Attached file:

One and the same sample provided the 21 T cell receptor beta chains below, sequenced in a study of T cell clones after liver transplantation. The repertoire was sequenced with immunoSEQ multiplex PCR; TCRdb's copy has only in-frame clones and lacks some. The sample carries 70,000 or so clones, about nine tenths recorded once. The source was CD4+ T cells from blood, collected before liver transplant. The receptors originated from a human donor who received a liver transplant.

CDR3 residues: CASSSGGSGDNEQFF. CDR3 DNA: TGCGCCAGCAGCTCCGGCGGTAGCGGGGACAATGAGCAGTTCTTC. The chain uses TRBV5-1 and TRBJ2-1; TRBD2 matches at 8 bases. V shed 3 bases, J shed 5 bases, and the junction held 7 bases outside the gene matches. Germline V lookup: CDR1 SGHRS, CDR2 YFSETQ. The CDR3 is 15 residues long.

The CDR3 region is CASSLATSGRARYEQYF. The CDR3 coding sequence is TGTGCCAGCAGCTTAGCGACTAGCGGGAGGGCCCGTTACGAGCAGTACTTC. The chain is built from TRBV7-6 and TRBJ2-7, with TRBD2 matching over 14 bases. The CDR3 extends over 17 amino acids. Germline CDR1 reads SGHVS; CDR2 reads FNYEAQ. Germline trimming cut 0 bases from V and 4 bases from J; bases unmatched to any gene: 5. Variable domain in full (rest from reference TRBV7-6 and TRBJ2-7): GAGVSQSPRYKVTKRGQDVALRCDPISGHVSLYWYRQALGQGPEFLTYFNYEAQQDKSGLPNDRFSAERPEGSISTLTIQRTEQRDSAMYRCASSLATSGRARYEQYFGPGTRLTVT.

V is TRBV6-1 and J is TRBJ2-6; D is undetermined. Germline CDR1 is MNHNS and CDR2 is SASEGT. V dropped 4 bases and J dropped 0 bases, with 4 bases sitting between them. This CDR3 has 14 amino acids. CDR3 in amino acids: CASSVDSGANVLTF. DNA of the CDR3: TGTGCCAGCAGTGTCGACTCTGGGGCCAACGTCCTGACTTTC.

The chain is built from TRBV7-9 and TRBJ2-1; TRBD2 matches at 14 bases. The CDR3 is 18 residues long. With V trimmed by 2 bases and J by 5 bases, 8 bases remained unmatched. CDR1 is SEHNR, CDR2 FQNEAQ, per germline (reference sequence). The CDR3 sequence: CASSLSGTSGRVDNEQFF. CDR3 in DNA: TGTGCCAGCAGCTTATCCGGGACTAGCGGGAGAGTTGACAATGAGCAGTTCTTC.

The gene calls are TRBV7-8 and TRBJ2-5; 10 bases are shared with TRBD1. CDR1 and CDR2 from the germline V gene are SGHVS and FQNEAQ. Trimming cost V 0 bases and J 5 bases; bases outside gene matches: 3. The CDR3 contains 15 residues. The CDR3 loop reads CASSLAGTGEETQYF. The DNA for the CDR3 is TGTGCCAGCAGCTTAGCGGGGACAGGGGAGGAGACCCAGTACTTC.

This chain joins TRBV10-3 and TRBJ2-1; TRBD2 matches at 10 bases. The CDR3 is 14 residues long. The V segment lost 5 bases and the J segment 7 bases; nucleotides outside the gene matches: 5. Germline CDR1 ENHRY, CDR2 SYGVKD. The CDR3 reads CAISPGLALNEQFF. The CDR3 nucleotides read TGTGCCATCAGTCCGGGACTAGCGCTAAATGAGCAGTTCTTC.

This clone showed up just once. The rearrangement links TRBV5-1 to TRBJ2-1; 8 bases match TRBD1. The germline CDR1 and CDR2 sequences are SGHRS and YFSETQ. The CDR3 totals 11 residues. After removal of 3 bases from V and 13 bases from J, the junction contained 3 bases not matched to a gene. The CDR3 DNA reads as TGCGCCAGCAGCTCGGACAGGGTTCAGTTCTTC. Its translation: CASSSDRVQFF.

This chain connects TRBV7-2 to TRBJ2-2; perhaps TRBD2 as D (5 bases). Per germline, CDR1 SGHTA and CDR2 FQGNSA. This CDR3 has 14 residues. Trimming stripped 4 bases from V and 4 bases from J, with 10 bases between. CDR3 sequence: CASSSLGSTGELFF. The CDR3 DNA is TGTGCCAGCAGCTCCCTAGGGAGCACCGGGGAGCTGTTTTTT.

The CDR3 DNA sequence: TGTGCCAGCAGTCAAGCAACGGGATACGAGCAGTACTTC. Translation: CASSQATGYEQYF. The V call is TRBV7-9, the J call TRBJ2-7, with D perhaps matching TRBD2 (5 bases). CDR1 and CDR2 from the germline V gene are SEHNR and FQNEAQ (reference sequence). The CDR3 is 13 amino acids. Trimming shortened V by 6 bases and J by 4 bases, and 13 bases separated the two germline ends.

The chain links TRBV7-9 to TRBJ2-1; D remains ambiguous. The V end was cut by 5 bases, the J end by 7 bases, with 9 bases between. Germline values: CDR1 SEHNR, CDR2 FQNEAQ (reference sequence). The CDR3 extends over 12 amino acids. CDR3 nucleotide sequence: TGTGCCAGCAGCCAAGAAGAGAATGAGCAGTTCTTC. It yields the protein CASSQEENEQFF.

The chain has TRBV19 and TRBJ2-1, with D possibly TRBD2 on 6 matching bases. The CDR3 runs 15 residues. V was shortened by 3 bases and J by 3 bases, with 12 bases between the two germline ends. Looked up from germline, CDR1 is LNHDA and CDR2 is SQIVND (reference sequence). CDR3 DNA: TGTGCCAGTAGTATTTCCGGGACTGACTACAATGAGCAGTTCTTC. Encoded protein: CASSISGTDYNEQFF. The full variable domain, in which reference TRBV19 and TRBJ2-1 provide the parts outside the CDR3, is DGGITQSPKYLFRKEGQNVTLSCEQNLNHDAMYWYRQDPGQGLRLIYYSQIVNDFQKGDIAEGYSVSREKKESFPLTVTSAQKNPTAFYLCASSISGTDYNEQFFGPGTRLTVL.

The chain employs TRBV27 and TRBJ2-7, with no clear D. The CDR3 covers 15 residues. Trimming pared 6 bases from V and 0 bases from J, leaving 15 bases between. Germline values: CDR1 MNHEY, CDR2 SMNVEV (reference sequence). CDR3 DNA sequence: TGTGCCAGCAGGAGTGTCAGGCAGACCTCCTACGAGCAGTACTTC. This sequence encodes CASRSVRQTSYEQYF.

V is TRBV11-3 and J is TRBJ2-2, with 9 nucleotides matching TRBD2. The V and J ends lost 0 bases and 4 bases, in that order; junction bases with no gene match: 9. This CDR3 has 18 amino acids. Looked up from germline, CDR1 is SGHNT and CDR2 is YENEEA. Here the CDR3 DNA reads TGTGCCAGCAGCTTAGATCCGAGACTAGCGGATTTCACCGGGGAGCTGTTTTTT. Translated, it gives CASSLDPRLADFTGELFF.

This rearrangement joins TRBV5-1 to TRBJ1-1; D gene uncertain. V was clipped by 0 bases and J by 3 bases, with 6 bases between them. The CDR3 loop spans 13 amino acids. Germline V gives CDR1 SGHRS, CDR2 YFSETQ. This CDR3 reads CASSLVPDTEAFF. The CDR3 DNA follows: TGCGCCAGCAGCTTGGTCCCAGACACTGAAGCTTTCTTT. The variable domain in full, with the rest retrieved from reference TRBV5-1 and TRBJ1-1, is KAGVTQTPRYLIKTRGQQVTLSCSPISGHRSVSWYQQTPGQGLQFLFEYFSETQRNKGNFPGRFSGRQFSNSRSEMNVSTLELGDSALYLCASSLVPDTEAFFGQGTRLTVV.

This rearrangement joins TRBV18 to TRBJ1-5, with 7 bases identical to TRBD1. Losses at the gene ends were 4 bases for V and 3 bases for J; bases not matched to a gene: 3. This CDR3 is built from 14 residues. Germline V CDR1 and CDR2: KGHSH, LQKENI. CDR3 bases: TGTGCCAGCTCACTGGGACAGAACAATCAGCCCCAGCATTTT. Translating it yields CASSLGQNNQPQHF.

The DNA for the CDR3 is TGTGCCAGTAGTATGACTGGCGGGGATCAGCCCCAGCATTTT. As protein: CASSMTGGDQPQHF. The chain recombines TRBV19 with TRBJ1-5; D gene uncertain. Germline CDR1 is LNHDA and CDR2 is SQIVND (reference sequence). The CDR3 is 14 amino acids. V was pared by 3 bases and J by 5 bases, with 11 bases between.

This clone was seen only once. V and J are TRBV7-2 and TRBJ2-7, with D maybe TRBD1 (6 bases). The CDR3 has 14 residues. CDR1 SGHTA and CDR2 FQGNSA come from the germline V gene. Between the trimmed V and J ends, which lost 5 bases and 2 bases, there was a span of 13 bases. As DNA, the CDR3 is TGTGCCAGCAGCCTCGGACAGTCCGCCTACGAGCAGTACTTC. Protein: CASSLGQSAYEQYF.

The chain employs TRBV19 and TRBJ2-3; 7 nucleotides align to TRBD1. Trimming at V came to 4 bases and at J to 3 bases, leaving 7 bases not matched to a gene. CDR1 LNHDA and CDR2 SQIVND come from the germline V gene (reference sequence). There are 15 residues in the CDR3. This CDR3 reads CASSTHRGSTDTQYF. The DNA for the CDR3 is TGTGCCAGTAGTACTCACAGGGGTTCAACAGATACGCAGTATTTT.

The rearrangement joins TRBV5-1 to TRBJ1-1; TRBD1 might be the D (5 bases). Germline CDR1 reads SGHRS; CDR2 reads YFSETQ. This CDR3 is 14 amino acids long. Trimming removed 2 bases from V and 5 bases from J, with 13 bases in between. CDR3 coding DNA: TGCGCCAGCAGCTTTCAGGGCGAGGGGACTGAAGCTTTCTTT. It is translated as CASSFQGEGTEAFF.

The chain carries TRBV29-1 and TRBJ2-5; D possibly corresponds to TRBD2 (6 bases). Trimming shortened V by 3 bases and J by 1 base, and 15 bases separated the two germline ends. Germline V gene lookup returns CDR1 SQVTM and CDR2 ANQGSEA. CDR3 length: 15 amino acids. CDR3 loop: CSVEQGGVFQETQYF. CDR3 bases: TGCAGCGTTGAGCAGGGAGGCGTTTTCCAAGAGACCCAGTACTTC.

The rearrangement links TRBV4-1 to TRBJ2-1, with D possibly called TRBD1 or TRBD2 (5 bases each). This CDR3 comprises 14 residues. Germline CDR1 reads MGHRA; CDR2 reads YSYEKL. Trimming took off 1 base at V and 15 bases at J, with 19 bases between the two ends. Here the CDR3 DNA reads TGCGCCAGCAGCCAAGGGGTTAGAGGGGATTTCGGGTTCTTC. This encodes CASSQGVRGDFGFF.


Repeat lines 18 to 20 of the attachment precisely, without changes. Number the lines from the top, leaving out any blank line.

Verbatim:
This clone was seen only once. V and J are TRBV7-2 and TRBJ2-7, with D maybe TRBD1 (6 bases). The CDR3 has 14 residues. CDR1 SGHTA and CDR2 FQGNSA come from the germline V gene. Between the trimmed V and J ends, which lost 5 bases and 2 bases, there was a span of 13 bases. As DNA, the CDR3 is TGTGCCAGCAGCCTCGGACAGTCCGCCTACGAGCAGTACTTC. Protein: CASSLGQSAYEQYF.

The chain employs TRBV19 and TRBJ2-3; 7 nucleotides align to TRBD1. Trimming at V came to 4 bases and at J to 3 bases, leaving 7 bases not matched to a gene. CDR1 LNHDA and CDR2 SQIVND come from the germline V gene (reference sequence). There are 15 residues in the CDR3. This CDR3 reads CASSTHRGSTDTQYF. The DNA for the CDR3 is TGTGCCAGTAGTACTCACAGGGGTTCAACAGATACGCAGTATTTT.

The rearrangement joins TRBV5-1 to TRBJ1-1; TRBD1 might be the D (5 bases). Germline CDR1 reads SGHRS; CDR2 reads YFSETQ. This CDR3 is 14 amino acids long. Trimming removed 2 bases from V and 5 bases from J, with 13 bases in between. CDR3 coding DNA: TGCGCCAGCAGCTTTCAGGGCGAGGGGACTGAAGCTTTCTTT. It is translated as CASSFQGEGTEAFF.